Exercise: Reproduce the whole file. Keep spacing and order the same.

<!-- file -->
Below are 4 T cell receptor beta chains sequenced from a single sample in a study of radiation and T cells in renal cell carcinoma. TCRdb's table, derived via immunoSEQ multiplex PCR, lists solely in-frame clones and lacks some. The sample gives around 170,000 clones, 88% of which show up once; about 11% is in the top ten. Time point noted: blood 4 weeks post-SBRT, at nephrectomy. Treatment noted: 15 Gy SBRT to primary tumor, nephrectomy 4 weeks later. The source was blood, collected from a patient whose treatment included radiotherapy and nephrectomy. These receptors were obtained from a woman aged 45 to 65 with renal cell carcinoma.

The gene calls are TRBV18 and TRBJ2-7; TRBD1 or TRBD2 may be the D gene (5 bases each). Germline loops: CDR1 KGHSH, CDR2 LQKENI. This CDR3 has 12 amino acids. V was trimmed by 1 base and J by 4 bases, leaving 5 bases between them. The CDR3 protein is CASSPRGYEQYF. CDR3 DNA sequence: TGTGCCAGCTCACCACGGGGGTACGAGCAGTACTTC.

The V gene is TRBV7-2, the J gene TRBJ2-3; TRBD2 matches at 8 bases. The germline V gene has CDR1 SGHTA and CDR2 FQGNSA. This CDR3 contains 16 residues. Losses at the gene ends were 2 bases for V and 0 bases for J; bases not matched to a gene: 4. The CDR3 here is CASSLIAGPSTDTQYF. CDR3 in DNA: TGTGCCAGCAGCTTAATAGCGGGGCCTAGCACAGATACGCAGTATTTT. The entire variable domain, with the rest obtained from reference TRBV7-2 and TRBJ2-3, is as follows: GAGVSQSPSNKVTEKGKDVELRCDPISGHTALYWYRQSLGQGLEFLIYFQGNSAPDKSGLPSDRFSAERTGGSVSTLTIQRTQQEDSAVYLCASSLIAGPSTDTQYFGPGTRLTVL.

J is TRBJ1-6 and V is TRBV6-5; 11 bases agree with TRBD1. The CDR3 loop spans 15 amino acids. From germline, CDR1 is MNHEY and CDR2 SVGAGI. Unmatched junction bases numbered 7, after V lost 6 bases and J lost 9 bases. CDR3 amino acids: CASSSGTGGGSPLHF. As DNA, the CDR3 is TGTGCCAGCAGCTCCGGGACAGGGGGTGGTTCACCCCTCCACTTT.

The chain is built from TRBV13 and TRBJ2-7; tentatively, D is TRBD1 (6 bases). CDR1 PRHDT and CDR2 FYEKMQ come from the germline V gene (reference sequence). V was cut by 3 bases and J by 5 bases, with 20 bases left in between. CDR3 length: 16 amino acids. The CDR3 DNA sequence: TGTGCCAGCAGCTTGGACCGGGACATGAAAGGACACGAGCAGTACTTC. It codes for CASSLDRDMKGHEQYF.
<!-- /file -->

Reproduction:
Below are 4 T cell receptor beta chains sequenced from a single sample in a study of radiation and T cells in renal cell carcinoma. TCRdb's table, derived via immunoSEQ multiplex PCR, lists solely in-frame clones and lacks some. The sample gives around 170,000 clones, 88% of which show up once; about 11% is in the top ten. Time point noted: blood 4 weeks post-SBRT, at nephrectomy. Treatment noted: 15 Gy SBRT to primary tumor, nephrectomy 4 weeks later. The source was blood, collected from a patient whose treatment included radiotherapy and nephrectomy. These receptors were obtained from a woman aged 45 to 65 with renal cell carcinoma.

The gene calls are TRBV18 and TRBJ2-7; TRBD1 or TRBD2 may be the D gene (5 bases each). Germline loops: CDR1 KGHSH, CDR2 LQKENI. This CDR3 has 12 amino acids. V was trimmed by 1 base and J by 4 bases, leaving 5 bases between them. The CDR3 protein is CASSPRGYEQYF. CDR3 DNA sequence: TGTGCCAGCTCACCACGGGGGTACGAGCAGTACTTC.

The V gene is TRBV7-2, the J gene TRBJ2-3; TRBD2 matches at 8 bases. The germline V gene has CDR1 SGHTA and CDR2 FQGNSA. This CDR3 contains 16 residues. Losses at the gene ends were 2 bases for V and 0 bases for J; bases not matched to a gene: 4. The CDR3 here is CASSLIAGPSTDTQYF. CDR3 in DNA: TGTGCCAGCAGCTTAATAGCGGGGCCTAGCACAGATACGCAGTATTTT. The entire variable domain, with the rest obtained from reference TRBV7-2 and TRBJ2-3, is as follows: GAGVSQSPSNKVTEKGKDVELRCDPISGHTALYWYRQSLGQGLEFLIYFQGNSAPDKSGLPSDRFSAERTGGSVSTLTIQRTQQEDSAVYLCASSLIAGPSTDTQYFGPGTRLTVL.

J is TRBJ1-6 and V is TRBV6-5; 11 bases agree with TRBD1. The CDR3 loop spans 15 amino acids. From germline, CDR1 is MNHEY and CDR2 SVGAGI. Unmatched junction bases numbered 7, after V lost 6 bases and J lost 9 bases. CDR3 amino acids: CASSSGTGGGSPLHF. As DNA, the CDR3 is TGTGCCAGCAGCTCCGGGACAGGGGGTGGTTCACCCCTCCACTTT.

The chain is built from TRBV13 and TRBJ2-7; tentatively, D is TRBD1 (6 bases). CDR1 PRHDT and CDR2 FYEKMQ come from the germline V gene (reference sequence). V was cut by 3 bases and J by 5 bases, with 20 bases left in between. CDR3 length: 16 amino acids. The CDR3 DNA sequence: TGTGCCAGCAGCTTGGACCGGGACATGAAAGGACACGAGCAGTACTTC. It codes for CASSLDRDMKGHEQYF.